Old Ætna in earnest began to feel sad.
He sat himself down, scalding tears did he shed,
And he sprinkled hot ashes all over his head.
At last, when his thoughts were most dismal and drear,
There shot through his head the most brilliant idea:
He’d make love to an Iceberg, so stately and trim,
So tall and majestic, so blue and so slim;
There were crowds of them floating up in the north seas,
And an Iceberg, he thought, would be easy to please.
He at once laid his plans; to the cold frigid zone
He would go the next morning, afoot and alone:
He would call on old Hecla, that sturdy old hero,
Whose heart was so warm in that climate of zero:
Old Hecla would show him the way it was done,
And perhaps tie the knot when the Iceberg was won.
The next morning, as good as his plan, he was there,
Somewhat nipped, to be sure, with the cold frosty air;
But Hecla was cordial: he at once spread the cloth,
And served him up, hot, some delightful snow-broth.
The meeting was happy; the greeting was warm;
And Ætna forgot soon the cold and the storm.
When the table was cleared, he took Hecla aside,
And in confidence told him he had come for a bride;
That he had an idea it would be very nice
In his warm southern home to have one made of ice:
In short, that if Hecla would give him a lift,
He would take the first Iceberg found floating adrift.
Old Hecla looked wise, and then he looked queer,
And he gazed at his guest with a comical leer.
Said he: “Mister Ætna, the idea may be pleasing
To a hot-head like you, but to me it is freezing.
You will find it cold work, and I rather guess
It won’t be so easy to make one say ‘Yes.’
These damsels, you know, are afloat far and wide,
And though always at sea, they hate to be tied.
Experience taught me, I’ll own to the truth;
I had just such a flame, myself, early in youth.
We met at a dance in the Arctic ball-room,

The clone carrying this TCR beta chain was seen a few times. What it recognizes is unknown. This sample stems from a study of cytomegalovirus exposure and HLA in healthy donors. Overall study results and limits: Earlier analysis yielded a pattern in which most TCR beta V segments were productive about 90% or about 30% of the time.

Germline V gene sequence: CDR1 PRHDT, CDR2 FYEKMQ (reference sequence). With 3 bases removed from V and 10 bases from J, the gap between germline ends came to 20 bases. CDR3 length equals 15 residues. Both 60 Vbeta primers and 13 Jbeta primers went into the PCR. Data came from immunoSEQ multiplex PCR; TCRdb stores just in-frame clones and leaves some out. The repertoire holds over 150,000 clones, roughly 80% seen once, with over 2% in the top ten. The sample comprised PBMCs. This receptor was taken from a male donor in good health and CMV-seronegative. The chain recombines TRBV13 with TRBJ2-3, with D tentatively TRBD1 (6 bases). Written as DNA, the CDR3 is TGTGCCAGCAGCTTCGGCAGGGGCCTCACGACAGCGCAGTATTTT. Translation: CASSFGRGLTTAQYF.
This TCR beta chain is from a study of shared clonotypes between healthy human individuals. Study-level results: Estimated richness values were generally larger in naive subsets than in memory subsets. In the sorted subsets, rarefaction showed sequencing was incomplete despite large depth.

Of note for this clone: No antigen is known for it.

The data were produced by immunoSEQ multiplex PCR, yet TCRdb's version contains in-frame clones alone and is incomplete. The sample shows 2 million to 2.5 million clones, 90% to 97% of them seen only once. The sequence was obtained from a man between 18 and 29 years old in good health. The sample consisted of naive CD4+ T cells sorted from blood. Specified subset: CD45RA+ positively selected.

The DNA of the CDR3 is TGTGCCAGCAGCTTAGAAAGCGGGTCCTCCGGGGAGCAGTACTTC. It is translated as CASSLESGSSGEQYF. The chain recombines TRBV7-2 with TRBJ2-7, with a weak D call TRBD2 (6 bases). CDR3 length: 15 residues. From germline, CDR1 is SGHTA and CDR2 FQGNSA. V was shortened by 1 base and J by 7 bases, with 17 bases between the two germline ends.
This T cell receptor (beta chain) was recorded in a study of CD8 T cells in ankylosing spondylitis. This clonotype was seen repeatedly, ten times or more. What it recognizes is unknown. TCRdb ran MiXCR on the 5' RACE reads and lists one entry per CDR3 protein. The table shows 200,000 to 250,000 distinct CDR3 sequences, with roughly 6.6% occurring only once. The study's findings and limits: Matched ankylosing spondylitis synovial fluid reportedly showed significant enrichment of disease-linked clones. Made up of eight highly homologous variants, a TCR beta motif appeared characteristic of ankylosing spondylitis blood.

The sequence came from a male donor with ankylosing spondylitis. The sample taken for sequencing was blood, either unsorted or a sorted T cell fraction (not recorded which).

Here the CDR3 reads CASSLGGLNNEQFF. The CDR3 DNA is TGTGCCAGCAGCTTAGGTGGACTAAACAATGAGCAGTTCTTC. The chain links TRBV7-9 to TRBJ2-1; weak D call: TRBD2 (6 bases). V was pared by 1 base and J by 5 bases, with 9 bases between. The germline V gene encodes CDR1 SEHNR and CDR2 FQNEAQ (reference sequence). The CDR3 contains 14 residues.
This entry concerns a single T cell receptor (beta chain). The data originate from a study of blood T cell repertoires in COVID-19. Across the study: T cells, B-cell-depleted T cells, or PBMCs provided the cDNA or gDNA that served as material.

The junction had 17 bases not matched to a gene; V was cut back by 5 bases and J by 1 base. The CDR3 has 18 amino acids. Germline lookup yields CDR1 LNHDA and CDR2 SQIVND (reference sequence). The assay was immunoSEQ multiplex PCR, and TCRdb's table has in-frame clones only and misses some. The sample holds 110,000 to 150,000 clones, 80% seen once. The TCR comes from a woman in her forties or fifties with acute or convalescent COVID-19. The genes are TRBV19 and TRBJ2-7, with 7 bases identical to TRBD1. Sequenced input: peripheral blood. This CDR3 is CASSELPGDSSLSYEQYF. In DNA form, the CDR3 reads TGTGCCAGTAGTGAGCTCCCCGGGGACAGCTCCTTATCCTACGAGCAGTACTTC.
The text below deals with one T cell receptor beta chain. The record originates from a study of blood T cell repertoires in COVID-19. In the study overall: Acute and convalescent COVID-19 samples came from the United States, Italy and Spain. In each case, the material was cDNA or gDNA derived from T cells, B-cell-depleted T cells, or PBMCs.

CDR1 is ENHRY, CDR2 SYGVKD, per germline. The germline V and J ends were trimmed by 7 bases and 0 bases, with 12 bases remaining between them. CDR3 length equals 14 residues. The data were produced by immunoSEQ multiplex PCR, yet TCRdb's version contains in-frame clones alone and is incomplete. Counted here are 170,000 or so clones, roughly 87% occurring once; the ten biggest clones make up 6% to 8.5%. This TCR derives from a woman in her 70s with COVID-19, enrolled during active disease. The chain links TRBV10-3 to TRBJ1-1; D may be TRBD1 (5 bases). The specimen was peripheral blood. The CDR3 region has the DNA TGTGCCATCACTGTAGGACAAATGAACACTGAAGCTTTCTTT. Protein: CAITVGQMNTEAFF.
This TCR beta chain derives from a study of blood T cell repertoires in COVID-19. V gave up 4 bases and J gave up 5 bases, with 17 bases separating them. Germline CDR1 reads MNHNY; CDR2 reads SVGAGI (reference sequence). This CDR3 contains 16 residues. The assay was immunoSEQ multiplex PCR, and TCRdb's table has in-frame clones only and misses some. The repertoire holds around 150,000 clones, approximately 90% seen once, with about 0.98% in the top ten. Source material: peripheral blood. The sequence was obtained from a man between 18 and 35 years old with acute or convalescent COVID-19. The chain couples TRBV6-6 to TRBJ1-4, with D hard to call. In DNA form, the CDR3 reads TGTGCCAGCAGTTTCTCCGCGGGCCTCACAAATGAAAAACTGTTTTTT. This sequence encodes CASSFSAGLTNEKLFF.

And we whirled through a waltz in the mighty Maëlstrom:
I fell deeply in love, and Cupid’s swift dart,
In the form of an icicle, cut to my heart:
I proposed on the spot; I made vows by the score,
And used very freely the phrase, ‘I adore;’
But ’t was all of no use; she plainly said ‘No!’
Was surprised at the offer: (they always say so:)
‘She liked me,’ she said, ‘very well as a friend,’
But there all my hopes and my wishes must end.
By this answer so cold I was badly frost-bitten,
And in kindness, at parting, she gave me a mitten.”
This story of Hecla’s made Ætna feel glum;
It chilled his young ardor, and set him back some:
But he would go ahead; he wasn’t the man
To turn short about in the midst of a plan;
So he told his kind host he was bound to propose
To the next passing Iceberg, if it thoroughly froze
The lava within him; and as to the “nay,”
He would risk getting that;—’t wasn’t often the way
That young ladies answered a positive “catch,”
Such as himself was: (the conceited young wretch!)
Hecla urged him no more; for he saw with regret
That on having an Iceberg his mind was firm set:
He fell in with his plan; and to best lend his aid,
The very next night a large party he made,
To which all the belles from the pole he invited.
As well as some others, that none might feel slighted.
For beaux they had glaciers and men of that class—
Ice glaciers, I mean; not glaziers of glass.
The party was splendid; the invited all came:
There were Bergs from the north, of all nations and name:
Some came from the pole; some from quite the north-west,
Where they say there’s a passage for which they’re in quest:
Some came from the east; and some, no wise inferior,
Came all the way down from the coast of Siberia:
Some glittered with jewels from the head to the heels,
And some, like our dandies, were loaded with seals.
Mount Ætna, of course, was presented to all:
Some names he forgot, some he could not recall;
But he got along well, take all things together,
And, ’t was noticed by all, was in very high feather.
Well! the party broke up, as all parties do,
And then was the strife who should go home with who.
Our hero, of course, succeeded quite well,
For he cut them all out, and went home with the belle.
She lived at the axis: ’t was quite a long walk;